"If people want to huck themselves off a cliff or arch that's their business," said John Andrews, SITLA's general counsel. "There is a general principle that owners who hold their land open for recreational use are insulated from liability. We felt there was more risk [exposure to the state] if someone operated under a permit and someone got hurt."
Last year, Corona Arch became the site of "the granddaddy of all cheap thrills" after climbers adapted their gear to set up a rope with a 250-foot pendulum swing through the geological feature.
Jumper clients paid more than $200 each to Utah High Adventure last fall to swing under the arch, located on state land destined to be transferred to the federal government. The SITLA decision withdraws the parcel the arch occupies from commercially guided outdoor activities, according to Andrews.
"It's a bummer they closed it, but I can understand where they are coming from," said Thad James, owner of the Sandy-based outfitter that takes clients climbing, canyoneering and rafting in southern Utah. He remains concerned that amateur jumpers, drawn to the arch thanks to its newfound notoriety, may put themselves at risk.
"If you don't do it exactly right you can die," James said.
But liability wasn't the only concern for the state. Corona Arch is among the 46,000 acres of recreational land in San Juan, Grand and Uintah counties that SITLA intends to exchange for Bureau of Land Management land with mineral potential. Because the BLM may not be interested in continuing commercial arch swinging, the state felt it would not be appropriate to hand the feds a parcel encumbered with that use, according to Andrews.
Utah BLM officials said the agency would indeed re-examine any SITLA permits associated with rope swings. It has never been asked to permit commercial jumping from any of the hundreds of wind-sculpted arches and bridges it administers on public land.
That might be because Corona Arch appears to be unique, "custom made by God for jumping," according to James. It has a non-technical approach to the top, natural stairs step down to the jump-off spot and adjacent cliff faces angle away. It is also easy to get to. The site is a popular hiking destination 1.5 miles up a slickrock trail from the Colorado River just west of Moab.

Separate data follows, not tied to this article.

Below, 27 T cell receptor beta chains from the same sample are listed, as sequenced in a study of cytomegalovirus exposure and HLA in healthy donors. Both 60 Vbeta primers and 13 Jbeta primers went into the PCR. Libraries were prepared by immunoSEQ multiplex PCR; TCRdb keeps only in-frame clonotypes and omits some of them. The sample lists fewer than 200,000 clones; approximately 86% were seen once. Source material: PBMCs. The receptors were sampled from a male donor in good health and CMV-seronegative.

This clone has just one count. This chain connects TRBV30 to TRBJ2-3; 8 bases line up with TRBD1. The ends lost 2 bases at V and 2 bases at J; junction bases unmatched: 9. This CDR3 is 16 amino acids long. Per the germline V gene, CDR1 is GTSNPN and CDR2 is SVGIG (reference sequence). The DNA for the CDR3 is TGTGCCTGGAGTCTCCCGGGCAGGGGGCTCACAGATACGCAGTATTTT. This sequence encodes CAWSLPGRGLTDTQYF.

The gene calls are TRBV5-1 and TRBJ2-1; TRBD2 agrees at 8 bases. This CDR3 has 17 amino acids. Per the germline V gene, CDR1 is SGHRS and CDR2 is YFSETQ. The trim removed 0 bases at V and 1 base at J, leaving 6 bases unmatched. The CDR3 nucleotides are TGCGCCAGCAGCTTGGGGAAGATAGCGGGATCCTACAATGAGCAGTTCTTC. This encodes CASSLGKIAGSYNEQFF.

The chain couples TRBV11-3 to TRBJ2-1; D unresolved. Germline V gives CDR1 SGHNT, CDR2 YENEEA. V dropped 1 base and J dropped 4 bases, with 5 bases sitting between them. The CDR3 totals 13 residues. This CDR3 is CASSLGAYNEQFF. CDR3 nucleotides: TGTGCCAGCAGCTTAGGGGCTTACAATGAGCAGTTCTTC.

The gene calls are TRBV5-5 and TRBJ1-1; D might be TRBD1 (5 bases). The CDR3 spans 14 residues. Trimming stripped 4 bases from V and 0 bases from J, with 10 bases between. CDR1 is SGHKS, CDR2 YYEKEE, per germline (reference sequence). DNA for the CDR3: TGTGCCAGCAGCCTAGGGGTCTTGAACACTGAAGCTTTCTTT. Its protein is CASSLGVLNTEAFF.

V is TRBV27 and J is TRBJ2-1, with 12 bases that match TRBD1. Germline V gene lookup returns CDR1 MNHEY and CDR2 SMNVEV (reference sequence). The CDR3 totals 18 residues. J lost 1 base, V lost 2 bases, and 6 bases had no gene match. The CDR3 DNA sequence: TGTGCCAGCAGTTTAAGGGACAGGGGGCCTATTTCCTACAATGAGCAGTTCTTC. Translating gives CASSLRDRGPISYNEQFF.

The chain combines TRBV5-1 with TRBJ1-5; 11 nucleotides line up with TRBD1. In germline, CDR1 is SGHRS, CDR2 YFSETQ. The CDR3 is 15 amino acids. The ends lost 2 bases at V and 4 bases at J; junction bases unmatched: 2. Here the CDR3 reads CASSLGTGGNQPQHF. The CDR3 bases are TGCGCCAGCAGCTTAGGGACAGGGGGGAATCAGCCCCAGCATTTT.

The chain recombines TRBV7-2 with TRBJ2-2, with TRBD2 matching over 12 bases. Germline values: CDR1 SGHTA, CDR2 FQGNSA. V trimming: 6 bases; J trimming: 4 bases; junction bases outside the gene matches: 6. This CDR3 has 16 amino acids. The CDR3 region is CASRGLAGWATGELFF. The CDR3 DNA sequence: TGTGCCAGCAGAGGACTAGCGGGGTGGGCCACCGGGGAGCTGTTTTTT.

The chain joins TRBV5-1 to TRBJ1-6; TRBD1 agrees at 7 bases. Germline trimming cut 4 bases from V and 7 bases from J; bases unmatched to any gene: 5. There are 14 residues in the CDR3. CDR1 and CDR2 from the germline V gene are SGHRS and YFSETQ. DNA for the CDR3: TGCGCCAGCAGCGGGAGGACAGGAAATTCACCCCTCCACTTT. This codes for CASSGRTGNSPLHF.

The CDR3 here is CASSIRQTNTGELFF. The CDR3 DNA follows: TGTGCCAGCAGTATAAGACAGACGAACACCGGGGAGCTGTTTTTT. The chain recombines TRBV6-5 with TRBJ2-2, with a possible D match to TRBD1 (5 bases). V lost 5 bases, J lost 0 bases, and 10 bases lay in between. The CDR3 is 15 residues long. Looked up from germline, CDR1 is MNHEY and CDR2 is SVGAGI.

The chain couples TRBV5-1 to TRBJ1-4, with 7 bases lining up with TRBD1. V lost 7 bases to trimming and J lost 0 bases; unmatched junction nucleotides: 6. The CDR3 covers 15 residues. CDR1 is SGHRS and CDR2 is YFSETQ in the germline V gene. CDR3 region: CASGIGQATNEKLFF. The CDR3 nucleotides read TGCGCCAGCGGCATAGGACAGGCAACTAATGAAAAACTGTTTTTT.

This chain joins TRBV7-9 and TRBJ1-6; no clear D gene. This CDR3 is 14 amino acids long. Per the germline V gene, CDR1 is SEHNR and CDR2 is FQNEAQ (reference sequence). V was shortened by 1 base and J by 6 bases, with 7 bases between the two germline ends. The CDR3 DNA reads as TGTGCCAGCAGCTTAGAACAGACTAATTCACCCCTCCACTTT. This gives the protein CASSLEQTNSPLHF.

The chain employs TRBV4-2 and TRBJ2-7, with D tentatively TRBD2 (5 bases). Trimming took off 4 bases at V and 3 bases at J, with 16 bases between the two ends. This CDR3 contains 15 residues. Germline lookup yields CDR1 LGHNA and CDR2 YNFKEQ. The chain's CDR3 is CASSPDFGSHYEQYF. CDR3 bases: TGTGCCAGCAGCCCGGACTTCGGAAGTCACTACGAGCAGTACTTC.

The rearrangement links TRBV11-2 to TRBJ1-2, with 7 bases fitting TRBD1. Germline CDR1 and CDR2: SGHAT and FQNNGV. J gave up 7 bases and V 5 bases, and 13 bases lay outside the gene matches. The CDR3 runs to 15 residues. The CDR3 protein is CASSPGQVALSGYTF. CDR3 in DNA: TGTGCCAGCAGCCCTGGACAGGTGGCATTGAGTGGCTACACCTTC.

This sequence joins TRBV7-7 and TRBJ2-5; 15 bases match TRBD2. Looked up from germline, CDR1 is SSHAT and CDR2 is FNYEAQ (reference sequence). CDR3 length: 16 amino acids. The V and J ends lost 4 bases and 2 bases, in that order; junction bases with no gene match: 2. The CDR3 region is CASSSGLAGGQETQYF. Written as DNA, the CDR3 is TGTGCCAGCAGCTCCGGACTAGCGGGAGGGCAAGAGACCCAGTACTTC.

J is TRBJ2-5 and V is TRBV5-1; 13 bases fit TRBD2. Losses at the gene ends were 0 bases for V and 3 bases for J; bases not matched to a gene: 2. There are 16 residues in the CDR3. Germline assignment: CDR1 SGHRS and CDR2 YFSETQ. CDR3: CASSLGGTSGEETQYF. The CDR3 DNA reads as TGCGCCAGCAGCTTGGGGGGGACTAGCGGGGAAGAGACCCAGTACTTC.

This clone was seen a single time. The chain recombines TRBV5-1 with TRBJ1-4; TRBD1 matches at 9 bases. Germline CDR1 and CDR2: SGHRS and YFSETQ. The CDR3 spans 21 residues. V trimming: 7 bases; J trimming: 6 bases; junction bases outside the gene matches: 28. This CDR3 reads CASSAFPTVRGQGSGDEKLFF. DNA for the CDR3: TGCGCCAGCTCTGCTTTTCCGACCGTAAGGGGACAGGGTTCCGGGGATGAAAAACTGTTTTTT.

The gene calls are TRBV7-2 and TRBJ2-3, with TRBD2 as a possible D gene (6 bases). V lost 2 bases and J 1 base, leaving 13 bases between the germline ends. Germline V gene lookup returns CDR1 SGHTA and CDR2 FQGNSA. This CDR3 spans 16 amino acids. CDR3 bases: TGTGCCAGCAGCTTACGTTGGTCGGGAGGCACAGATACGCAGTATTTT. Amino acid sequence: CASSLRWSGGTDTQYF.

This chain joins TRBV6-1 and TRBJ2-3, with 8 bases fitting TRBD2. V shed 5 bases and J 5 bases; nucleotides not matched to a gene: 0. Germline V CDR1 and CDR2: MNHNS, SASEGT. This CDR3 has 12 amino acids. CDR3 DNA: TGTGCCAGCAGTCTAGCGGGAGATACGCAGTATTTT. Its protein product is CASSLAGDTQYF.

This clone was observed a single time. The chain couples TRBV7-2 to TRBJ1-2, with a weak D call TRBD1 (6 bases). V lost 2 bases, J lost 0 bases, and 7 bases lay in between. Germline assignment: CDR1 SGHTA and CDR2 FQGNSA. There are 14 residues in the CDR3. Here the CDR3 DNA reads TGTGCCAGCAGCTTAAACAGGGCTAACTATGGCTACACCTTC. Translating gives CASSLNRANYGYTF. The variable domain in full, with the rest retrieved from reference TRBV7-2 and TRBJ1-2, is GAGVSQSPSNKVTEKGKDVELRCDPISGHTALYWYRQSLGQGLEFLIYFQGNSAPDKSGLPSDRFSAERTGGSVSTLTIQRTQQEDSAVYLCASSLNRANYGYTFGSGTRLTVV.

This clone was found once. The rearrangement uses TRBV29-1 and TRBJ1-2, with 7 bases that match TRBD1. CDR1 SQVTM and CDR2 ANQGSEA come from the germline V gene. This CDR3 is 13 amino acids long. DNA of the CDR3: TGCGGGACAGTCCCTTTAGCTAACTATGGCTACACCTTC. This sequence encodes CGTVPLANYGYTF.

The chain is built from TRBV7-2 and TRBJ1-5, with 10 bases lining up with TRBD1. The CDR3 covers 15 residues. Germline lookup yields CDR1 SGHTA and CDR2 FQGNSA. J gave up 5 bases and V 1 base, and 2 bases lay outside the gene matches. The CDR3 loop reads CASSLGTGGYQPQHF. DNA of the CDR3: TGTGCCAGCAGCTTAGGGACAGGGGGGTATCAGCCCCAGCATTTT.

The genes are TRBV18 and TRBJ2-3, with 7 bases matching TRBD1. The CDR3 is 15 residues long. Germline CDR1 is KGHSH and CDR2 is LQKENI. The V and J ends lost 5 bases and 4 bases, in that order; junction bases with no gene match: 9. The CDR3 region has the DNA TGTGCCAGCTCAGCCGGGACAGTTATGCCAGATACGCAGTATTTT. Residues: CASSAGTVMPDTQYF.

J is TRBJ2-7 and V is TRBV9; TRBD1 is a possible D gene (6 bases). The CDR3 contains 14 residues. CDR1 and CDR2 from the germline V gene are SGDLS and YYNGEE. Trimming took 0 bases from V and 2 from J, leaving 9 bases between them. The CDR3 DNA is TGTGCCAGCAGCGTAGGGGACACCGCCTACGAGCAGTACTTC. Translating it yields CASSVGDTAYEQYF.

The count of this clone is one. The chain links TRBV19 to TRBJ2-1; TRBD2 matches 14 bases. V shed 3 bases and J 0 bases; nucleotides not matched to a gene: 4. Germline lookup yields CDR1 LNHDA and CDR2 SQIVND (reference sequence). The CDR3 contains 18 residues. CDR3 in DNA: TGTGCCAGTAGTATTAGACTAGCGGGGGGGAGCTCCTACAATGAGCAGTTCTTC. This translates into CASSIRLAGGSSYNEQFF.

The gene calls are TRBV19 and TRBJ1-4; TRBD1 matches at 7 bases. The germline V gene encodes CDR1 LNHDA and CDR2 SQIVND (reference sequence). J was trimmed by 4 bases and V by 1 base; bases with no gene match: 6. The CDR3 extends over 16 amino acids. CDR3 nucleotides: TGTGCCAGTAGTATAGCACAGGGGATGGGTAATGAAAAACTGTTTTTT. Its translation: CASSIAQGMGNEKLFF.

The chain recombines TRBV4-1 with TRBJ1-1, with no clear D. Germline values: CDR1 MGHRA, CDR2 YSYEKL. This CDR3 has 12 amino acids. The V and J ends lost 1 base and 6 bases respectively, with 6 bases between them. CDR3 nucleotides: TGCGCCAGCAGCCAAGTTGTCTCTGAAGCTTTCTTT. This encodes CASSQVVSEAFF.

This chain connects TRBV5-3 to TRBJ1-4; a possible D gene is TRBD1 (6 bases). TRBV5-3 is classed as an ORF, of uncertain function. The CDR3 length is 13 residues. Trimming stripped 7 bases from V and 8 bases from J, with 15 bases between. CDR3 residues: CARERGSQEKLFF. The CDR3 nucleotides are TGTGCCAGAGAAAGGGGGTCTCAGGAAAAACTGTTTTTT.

James' friend Brock Howell devised the swing with five anchor points and two ropes. At first Howell and James took friends jumping and interest in the adrenaline-fueled experience quickly soared, but doing it safely requires precision, experience and the right gear.
Anchors must be set just right or jumpers risk swinging into the far leg of the arch or back into the cliff. The swing angle should be offset 15 degrees, but not many thrill seekers know that, said James, who has heard from groups whose return swings come perilously close to the cliff face. And rope lengths need to be calibrated to safely navigate the 140-foot height of the arch.
Jumpers free fall for 130 feet before the rope becomes taut, swinging them just above the sandstone floor before soaring skyward through the arch. They enjoy six or seven swings before being lowered to the ground.
"When you come to your highest point you are 200 feet up because the ground falls away," James said. If a jumper's harness or carabiners fail at the far end of the swing, he could be catapulted hundreds of feet.
The potential for fatal accidents might seem large, but Utah High Adventure had no trouble expanding its existing insurance to cover the activity, James said. In the four months its SITLA permit allowed his company access to the arch, it took about 100 paying clients swinging without mishap.